How self-service analytics technology is providing ‘Honest Broker’ efficiencies for clinical researchers
What is an Honest Broker?
An ‘Honest Broker’ is a well-used term across clinical research. Their role is to be a gatekeeper between researchers and the identifiable data of someone who may be a candidate for a new clinical trial or study. It’s an important and essential role which protects personal identifiable data (PID) from being accessed without the full Internal Review Board (IRB) approval.
When the role of an Honest Broker is down to an individual within a hospital or research center, they’re generally responsible for creating anonymized datasets that will then be mined by a researcher to target subjects for upcoming clinical trials and studies. Honest Brokers tend to have access to medical records held by their hospital, but they’re not usually involved in the research studies themselves.
The challenges for clinical researchers
A common complaint by many researchers is that their current Honest Broker processes simply take too long. From my conversations with them in the past, the time it takes to access these anonymized datasets is cumbersome and prevents trials and studies from progressing at pace. I’ve also heard many times that it can be an arduous task for IT teams, as the query writing takes a lot of time and the datasets don’t always deliver satisfactory results the first time around (meaning the whole thing starts over again!).
Streamlining Honest Brokering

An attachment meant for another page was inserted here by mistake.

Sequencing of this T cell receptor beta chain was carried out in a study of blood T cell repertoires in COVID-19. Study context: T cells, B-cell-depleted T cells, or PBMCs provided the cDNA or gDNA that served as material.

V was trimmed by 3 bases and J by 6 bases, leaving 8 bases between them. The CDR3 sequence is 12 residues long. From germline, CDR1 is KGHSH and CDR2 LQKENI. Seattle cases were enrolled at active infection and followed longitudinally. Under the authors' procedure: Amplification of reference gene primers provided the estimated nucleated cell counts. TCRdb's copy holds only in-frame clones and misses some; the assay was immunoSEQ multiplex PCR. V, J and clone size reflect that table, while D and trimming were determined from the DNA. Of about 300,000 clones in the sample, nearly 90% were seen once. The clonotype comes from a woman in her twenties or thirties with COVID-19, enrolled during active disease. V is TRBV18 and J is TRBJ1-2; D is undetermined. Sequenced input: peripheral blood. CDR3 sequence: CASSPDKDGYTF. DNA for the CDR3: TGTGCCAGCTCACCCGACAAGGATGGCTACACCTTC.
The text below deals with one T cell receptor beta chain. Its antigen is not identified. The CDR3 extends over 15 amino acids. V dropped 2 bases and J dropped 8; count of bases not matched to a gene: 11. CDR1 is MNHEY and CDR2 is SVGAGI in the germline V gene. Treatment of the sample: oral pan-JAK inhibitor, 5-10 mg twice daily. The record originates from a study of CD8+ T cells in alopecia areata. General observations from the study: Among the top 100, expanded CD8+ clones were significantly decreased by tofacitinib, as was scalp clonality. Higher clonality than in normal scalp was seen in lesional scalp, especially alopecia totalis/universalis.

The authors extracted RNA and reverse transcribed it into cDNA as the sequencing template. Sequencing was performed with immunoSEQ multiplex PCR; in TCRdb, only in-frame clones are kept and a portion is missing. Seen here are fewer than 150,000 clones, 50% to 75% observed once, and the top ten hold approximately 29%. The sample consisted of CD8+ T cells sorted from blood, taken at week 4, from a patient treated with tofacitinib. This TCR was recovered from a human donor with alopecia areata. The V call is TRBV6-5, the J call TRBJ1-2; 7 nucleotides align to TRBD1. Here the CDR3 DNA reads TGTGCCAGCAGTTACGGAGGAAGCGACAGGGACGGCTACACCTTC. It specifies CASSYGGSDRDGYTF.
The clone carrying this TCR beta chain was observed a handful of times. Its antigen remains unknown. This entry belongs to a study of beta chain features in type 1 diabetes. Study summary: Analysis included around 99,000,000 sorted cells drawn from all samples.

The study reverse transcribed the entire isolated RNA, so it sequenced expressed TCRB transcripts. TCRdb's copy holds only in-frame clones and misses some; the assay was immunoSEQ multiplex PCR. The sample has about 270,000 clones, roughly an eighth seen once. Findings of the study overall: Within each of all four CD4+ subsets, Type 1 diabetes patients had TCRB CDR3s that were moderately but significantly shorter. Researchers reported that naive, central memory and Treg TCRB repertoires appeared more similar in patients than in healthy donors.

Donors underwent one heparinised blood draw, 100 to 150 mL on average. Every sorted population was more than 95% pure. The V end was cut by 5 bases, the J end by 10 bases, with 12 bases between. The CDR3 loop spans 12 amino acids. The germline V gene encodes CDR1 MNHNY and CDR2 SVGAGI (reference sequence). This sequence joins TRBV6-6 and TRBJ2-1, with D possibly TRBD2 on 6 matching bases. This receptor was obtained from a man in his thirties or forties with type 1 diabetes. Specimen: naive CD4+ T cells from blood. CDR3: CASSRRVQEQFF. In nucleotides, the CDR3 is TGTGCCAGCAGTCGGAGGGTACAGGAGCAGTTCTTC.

This was such a challenge for a leading cancer research center in the US, that they came to us to understand how they would implement our analytics tool to solve many of the pain points that they were experiencing with their existing Honest Broker processes. They wanted to come up with a completely new way for their researchers to identify candidates anonymously. They wanted it to be entirely self-service, easy to use and something that would efficiently produce a list of strong candidates for IRB approval without unnecessary delays.
This was quite the challenge for our data science and development team as we hadn’t applied this use case to our analytics and data mining tool previously. However, we could see the fantastic benefits for both researchers and patients alike and jumped at the chance to deliver a new solution for them.
Controlling access to the data
The linchpin in any honest brokering system is controlling access. Where a system administrator may have full access to the data, the system needs to also support fine-grain permissions for each user. Data needs to be limited both longitudinally (so that only specific data items can be queried) and cross-sectionally (so that only certain patient records can be viewed). Furthermore, the system needs to limit access to PID when the researcher is in the explorative mode of identifying candidate cohorts but then open up access when IRB approval has been granted and then only to the cohort for which the approval has been given.
Rolling out a friction free-process
Within a few months, we had launched version 1 of an Honest Broker solution for them. The tool has enabled their researchers to instantly explore their de-identified patient data (500,000 patients in fact!) and empowered them to carry out an initial analysis within a friction free-process. Researchers can now select the patients who meet the criteria, then gain approval from the IRB (Internal Review Board) for their study/trial and finally gain access to the patient information required.
Users can also quickly identify target populations without having to know querying languages or rely on the organization’s technical staff. Another additional feature that we built was for researchers to be able to quickly build a list of patients that have consented to be part of a research study which again was a real problem in the past.
It’s been quite the game-changer for them, and we continue to hear great results from the research team regarding the speed at which they can now identify patients anonymously and efficiently produce a list for IRB approval.